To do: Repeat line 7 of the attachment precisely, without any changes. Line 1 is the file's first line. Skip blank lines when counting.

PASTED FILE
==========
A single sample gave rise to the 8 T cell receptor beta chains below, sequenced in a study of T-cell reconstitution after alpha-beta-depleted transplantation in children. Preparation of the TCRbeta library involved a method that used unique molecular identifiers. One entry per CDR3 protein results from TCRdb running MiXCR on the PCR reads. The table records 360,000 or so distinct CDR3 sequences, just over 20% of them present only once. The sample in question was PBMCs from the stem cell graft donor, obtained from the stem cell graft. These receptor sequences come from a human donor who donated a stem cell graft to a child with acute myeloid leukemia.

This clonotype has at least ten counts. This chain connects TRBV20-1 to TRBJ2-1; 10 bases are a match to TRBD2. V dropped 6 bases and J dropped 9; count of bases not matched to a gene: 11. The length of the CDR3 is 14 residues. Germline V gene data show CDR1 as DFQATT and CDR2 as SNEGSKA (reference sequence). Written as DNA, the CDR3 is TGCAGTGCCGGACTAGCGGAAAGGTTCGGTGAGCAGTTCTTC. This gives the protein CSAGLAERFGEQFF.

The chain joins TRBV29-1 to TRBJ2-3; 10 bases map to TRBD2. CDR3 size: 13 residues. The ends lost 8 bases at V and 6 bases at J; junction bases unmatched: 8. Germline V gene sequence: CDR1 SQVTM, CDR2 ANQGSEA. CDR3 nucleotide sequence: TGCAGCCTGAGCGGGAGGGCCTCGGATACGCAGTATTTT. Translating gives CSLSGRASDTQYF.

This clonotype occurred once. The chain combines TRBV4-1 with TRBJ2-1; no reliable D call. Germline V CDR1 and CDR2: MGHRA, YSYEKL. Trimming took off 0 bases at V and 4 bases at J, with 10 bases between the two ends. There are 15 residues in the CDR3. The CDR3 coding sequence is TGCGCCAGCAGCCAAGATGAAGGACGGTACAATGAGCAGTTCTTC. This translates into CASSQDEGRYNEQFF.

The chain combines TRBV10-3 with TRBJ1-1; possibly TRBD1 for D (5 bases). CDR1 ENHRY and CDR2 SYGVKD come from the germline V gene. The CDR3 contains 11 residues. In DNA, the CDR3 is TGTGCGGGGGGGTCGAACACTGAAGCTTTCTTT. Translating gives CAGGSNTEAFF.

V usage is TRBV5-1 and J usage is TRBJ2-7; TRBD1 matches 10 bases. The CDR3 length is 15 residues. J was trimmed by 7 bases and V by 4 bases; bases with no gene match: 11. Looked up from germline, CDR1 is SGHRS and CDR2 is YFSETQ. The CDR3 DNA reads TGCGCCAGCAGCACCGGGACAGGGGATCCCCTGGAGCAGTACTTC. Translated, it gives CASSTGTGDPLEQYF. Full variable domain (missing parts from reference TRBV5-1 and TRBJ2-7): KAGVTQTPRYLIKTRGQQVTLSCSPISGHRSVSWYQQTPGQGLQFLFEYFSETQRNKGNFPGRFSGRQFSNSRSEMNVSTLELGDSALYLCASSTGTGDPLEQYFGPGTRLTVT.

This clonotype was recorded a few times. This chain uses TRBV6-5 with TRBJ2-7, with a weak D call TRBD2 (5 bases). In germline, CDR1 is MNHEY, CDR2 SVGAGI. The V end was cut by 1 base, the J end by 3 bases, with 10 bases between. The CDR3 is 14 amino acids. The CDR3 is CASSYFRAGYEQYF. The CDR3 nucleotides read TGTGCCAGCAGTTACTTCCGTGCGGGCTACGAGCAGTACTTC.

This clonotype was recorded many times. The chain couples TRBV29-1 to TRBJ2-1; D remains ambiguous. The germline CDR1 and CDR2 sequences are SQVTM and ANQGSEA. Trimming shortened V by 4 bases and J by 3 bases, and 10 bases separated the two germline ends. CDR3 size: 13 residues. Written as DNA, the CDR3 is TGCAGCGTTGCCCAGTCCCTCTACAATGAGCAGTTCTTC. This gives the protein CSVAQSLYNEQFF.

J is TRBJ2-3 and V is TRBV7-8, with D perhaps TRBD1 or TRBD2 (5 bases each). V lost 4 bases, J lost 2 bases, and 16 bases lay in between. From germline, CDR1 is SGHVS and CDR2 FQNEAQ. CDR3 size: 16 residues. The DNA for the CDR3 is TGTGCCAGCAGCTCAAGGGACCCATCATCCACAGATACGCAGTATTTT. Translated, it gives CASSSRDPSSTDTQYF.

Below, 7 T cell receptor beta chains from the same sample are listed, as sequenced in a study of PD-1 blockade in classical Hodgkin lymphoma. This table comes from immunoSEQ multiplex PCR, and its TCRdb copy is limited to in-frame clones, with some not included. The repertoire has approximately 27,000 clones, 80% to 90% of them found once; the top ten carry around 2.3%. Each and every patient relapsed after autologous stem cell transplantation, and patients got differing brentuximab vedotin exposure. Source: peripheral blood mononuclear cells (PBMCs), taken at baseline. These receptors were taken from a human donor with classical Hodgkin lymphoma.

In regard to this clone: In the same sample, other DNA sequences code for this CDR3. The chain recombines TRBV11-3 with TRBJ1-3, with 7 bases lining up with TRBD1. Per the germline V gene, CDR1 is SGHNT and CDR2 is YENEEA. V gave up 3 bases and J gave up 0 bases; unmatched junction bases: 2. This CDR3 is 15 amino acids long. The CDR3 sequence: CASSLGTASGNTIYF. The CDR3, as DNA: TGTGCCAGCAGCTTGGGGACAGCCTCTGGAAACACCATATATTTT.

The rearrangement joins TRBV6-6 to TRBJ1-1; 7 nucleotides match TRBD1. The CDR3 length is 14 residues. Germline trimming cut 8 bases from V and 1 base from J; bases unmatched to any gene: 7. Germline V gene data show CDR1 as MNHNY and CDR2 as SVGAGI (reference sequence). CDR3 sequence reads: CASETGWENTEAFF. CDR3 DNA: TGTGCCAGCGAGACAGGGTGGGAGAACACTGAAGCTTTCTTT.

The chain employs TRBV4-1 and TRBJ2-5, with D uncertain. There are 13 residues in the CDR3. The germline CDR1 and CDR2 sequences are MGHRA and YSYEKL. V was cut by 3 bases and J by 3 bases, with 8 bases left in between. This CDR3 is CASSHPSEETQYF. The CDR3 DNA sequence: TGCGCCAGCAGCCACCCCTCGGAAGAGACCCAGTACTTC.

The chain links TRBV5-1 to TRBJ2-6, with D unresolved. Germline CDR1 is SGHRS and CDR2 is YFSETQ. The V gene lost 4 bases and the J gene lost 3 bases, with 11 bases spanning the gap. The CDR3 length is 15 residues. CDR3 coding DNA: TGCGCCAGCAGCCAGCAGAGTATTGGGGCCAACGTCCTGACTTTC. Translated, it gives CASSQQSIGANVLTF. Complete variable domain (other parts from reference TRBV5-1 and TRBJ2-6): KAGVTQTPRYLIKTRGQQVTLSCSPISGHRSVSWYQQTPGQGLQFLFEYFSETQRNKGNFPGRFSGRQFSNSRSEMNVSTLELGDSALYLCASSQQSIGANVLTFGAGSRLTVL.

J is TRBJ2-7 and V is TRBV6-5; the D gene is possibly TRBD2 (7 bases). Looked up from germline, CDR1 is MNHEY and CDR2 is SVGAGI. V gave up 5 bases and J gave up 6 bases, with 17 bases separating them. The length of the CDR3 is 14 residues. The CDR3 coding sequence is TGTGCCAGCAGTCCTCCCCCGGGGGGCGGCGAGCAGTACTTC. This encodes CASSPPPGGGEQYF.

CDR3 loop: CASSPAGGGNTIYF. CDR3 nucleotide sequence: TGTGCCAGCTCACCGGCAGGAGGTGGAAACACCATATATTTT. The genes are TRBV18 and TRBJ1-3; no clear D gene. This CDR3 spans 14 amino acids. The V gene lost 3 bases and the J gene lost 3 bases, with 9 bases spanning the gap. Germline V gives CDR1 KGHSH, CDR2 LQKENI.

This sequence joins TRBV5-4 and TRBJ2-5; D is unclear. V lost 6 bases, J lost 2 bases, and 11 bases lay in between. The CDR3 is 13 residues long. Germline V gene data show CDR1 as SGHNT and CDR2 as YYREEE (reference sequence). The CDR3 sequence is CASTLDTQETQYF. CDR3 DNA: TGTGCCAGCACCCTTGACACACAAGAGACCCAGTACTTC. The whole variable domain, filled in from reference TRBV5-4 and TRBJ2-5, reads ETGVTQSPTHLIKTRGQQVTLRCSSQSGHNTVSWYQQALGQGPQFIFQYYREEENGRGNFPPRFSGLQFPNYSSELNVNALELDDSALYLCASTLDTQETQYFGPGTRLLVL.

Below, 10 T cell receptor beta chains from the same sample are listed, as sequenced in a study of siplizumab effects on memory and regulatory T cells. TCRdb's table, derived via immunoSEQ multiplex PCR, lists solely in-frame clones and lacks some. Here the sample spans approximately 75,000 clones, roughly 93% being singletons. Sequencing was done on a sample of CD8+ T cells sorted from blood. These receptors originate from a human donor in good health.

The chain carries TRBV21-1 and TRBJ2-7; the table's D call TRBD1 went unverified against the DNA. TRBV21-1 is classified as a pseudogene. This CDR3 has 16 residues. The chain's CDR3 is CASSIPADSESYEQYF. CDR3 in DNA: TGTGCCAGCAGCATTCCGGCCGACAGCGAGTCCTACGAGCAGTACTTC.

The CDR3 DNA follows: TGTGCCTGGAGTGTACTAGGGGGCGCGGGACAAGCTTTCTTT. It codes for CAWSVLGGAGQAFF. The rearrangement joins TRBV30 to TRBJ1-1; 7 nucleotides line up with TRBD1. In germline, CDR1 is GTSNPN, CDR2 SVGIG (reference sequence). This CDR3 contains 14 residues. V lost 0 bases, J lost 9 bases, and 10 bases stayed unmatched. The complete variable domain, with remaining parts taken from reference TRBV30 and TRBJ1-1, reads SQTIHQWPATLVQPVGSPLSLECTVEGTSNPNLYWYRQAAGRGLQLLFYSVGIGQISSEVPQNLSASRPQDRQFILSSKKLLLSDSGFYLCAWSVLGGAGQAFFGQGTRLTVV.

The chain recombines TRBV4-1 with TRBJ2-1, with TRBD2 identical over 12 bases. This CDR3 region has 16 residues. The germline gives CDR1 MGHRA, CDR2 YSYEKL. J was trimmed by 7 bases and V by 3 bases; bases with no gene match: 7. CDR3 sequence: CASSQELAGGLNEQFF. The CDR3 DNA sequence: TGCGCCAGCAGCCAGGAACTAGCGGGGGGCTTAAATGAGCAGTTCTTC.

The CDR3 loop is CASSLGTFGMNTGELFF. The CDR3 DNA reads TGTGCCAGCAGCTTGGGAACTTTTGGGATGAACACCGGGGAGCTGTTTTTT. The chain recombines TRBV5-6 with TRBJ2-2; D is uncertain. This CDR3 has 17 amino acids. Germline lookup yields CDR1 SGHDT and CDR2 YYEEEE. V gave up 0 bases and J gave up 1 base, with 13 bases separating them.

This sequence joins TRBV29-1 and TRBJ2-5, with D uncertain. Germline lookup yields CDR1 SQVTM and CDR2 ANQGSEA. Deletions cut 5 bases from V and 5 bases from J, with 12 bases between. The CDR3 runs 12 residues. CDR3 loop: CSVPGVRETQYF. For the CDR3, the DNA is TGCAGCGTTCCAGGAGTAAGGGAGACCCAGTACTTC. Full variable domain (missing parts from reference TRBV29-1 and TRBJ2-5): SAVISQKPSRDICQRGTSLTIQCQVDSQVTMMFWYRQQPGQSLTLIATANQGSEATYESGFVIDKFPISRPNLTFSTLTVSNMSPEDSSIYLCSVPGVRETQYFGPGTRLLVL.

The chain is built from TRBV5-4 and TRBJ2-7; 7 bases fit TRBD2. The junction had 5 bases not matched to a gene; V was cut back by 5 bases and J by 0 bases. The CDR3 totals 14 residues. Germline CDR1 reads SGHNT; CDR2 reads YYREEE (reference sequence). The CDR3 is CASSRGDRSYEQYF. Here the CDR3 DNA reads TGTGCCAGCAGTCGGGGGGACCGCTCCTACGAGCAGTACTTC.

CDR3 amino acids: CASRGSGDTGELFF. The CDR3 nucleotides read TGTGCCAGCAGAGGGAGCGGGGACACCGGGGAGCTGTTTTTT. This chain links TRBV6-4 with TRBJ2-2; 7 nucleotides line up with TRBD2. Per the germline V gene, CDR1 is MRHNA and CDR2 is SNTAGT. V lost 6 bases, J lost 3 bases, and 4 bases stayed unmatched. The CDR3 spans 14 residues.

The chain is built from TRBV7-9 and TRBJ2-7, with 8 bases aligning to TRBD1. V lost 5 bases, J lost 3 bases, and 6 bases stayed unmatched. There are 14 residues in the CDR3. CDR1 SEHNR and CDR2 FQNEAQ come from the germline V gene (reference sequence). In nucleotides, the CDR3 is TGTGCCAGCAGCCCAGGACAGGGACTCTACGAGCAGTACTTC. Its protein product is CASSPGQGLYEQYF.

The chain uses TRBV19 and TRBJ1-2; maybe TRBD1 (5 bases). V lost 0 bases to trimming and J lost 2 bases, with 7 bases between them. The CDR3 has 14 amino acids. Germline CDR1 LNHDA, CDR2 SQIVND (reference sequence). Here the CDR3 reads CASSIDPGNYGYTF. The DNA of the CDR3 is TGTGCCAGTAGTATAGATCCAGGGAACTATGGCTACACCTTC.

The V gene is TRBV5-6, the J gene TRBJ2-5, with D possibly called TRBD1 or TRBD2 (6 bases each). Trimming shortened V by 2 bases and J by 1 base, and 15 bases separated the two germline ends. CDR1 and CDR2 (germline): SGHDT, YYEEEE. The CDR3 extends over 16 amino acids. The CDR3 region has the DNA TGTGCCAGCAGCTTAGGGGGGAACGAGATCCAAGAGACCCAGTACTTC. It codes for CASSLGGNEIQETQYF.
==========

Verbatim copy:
This clonotype was recorded a few times. This chain uses TRBV6-5 with TRBJ2-7, with a weak D call TRBD2 (5 bases). In germline, CDR1 is MNHEY, CDR2 SVGAGI. The V end was cut by 1 base, the J end by 3 bases, with 10 bases between. The CDR3 is 14 amino acids. The CDR3 is CASSYFRAGYEQYF. The CDR3 nucleotides read TGTGCCAGCAGTTACTTCCGTGCGGGCTACGAGCAGTACTTC.